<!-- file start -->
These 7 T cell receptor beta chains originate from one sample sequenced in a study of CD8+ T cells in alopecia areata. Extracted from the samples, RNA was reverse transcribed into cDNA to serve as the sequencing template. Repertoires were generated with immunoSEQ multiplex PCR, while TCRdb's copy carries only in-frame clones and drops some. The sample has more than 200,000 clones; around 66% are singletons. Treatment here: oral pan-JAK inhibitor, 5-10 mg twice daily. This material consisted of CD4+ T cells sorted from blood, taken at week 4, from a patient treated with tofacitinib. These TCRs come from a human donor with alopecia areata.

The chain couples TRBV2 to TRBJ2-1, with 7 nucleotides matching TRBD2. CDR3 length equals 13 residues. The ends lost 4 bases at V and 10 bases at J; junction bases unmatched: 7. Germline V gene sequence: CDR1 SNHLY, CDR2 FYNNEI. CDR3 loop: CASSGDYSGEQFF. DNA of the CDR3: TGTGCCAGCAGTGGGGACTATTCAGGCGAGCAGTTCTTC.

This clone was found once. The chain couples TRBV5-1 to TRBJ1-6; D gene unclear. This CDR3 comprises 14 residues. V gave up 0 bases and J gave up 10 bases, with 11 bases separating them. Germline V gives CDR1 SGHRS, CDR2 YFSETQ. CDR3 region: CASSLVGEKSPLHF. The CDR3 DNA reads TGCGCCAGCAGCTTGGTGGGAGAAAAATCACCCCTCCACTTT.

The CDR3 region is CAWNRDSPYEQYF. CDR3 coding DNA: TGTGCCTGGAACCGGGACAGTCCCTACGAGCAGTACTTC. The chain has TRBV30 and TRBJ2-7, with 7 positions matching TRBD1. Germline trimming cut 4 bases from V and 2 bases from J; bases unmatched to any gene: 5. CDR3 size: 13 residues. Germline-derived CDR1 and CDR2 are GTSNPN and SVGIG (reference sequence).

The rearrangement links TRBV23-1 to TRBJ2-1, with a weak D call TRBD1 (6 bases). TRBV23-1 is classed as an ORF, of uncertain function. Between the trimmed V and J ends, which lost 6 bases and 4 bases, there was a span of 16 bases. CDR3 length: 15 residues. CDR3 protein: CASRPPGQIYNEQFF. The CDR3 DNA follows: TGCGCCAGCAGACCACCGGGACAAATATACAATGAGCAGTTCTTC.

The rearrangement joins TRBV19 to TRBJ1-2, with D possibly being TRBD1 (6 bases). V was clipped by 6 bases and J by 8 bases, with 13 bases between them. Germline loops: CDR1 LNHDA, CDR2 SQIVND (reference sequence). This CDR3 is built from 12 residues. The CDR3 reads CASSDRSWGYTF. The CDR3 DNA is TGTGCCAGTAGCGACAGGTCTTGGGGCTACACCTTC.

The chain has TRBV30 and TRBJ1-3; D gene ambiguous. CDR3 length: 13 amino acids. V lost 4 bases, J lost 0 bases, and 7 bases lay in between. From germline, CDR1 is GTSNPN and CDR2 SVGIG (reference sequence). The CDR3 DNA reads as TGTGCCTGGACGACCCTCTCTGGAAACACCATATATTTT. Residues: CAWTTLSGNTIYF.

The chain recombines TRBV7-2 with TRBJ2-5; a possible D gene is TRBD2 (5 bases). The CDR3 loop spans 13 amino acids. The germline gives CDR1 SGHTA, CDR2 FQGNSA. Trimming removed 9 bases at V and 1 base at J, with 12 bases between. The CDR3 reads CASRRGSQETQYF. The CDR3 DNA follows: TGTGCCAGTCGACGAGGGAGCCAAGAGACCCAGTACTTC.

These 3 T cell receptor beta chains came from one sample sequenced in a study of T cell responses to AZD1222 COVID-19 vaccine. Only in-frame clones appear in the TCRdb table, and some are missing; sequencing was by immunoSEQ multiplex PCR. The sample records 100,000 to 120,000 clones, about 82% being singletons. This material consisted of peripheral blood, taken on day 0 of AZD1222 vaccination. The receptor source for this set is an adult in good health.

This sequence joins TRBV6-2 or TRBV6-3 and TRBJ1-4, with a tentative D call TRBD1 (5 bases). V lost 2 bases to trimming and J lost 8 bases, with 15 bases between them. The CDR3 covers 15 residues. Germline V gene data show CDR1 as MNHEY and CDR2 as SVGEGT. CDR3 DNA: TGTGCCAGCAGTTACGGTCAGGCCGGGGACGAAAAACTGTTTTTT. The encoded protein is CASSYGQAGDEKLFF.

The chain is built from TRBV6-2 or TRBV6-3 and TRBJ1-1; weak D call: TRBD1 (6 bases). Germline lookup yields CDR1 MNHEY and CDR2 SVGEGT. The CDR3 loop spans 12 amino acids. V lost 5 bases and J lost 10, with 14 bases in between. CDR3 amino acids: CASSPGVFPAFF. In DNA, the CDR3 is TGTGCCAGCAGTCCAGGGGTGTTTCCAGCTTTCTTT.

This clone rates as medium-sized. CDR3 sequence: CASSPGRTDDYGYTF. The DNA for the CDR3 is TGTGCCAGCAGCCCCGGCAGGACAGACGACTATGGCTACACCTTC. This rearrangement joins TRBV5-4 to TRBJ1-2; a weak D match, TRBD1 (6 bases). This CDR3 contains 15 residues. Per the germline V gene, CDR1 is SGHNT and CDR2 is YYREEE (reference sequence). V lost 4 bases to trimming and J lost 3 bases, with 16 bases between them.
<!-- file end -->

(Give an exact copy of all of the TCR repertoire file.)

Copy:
These 7 T cell receptor beta chains originate from one sample sequenced in a study of CD8+ T cells in alopecia areata. Extracted from the samples, RNA was reverse transcribed into cDNA to serve as the sequencing template. Repertoires were generated with immunoSEQ multiplex PCR, while TCRdb's copy carries only in-frame clones and drops some. The sample has more than 200,000 clones; around 66% are singletons. Treatment here: oral pan-JAK inhibitor, 5-10 mg twice daily. This material consisted of CD4+ T cells sorted from blood, taken at week 4, from a patient treated with tofacitinib. These TCRs come from a human donor with alopecia areata.

The chain couples TRBV2 to TRBJ2-1, with 7 nucleotides matching TRBD2. CDR3 length equals 13 residues. The ends lost 4 bases at V and 10 bases at J; junction bases unmatched: 7. Germline V gene sequence: CDR1 SNHLY, CDR2 FYNNEI. CDR3 loop: CASSGDYSGEQFF. DNA of the CDR3: TGTGCCAGCAGTGGGGACTATTCAGGCGAGCAGTTCTTC.

This clone was found once. The chain couples TRBV5-1 to TRBJ1-6; D gene unclear. This CDR3 comprises 14 residues. V gave up 0 bases and J gave up 10 bases, with 11 bases separating them. Germline V gives CDR1 SGHRS, CDR2 YFSETQ. CDR3 region: CASSLVGEKSPLHF. The CDR3 DNA reads TGCGCCAGCAGCTTGGTGGGAGAAAAATCACCCCTCCACTTT.

The CDR3 region is CAWNRDSPYEQYF. CDR3 coding DNA: TGTGCCTGGAACCGGGACAGTCCCTACGAGCAGTACTTC. The chain has TRBV30 and TRBJ2-7, with 7 positions matching TRBD1. Germline trimming cut 4 bases from V and 2 bases from J; bases unmatched to any gene: 5. CDR3 size: 13 residues. Germline-derived CDR1 and CDR2 are GTSNPN and SVGIG (reference sequence).

The rearrangement links TRBV23-1 to TRBJ2-1, with a weak D call TRBD1 (6 bases). TRBV23-1 is classed as an ORF, of uncertain function. Between the trimmed V and J ends, which lost 6 bases and 4 bases, there was a span of 16 bases. CDR3 length: 15 residues. CDR3 protein: CASRPPGQIYNEQFF. The CDR3 DNA follows: TGCGCCAGCAGACCACCGGGACAAATATACAATGAGCAGTTCTTC.

The rearrangement joins TRBV19 to TRBJ1-2, with D possibly being TRBD1 (6 bases). V was clipped by 6 bases and J by 8 bases, with 13 bases between them. Germline loops: CDR1 LNHDA, CDR2 SQIVND (reference sequence). This CDR3 is built from 12 residues. The CDR3 reads CASSDRSWGYTF. The CDR3 DNA is TGTGCCAGTAGCGACAGGTCTTGGGGCTACACCTTC.

The chain has TRBV30 and TRBJ1-3; D gene ambiguous. CDR3 length: 13 amino acids. V lost 4 bases, J lost 0 bases, and 7 bases lay in between. From germline, CDR1 is GTSNPN and CDR2 SVGIG (reference sequence). The CDR3 DNA reads as TGTGCCTGGACGACCCTCTCTGGAAACACCATATATTTT. Residues: CAWTTLSGNTIYF.

The chain recombines TRBV7-2 with TRBJ2-5; a possible D gene is TRBD2 (5 bases). The CDR3 loop spans 13 amino acids. The germline gives CDR1 SGHTA, CDR2 FQGNSA. Trimming removed 9 bases at V and 1 base at J, with 12 bases between. The CDR3 reads CASRRGSQETQYF. The CDR3 DNA follows: TGTGCCAGTCGACGAGGGAGCCAAGAGACCCAGTACTTC.

These 3 T cell receptor beta chains came from one sample sequenced in a study of T cell responses to AZD1222 COVID-19 vaccine. Only in-frame clones appear in the TCRdb table, and some are missing; sequencing was by immunoSEQ multiplex PCR. The sample records 100,000 to 120,000 clones, about 82% being singletons. This material consisted of peripheral blood, taken on day 0 of AZD1222 vaccination. The receptor source for this set is an adult in good health.

This sequence joins TRBV6-2 or TRBV6-3 and TRBJ1-4, with a tentative D call TRBD1 (5 bases). V lost 2 bases to trimming and J lost 8 bases, with 15 bases between them. The CDR3 covers 15 residues. Germline V gene data show CDR1 as MNHEY and CDR2 as SVGEGT. CDR3 DNA: TGTGCCAGCAGTTACGGTCAGGCCGGGGACGAAAAACTGTTTTTT. The encoded protein is CASSYGQAGDEKLFF.

The chain is built from TRBV6-2 or TRBV6-3 and TRBJ1-1; weak D call: TRBD1 (6 bases). Germline lookup yields CDR1 MNHEY and CDR2 SVGEGT. The CDR3 loop spans 12 amino acids. V lost 5 bases and J lost 10, with 14 bases in between. CDR3 amino acids: CASSPGVFPAFF. In DNA, the CDR3 is TGTGCCAGCAGTCCAGGGGTGTTTCCAGCTTTCTTT.

This clone rates as medium-sized. CDR3 sequence: CASSPGRTDDYGYTF. The DNA for the CDR3 is TGTGCCAGCAGCCCCGGCAGGACAGACGACTATGGCTACACCTTC. This rearrangement joins TRBV5-4 to TRBJ1-2; a weak D match, TRBD1 (6 bases). This CDR3 contains 15 residues. Per the germline V gene, CDR1 is SGHNT and CDR2 is YYREEE (reference sequence). V lost 4 bases to trimming and J lost 3 bases, with 16 bases between them.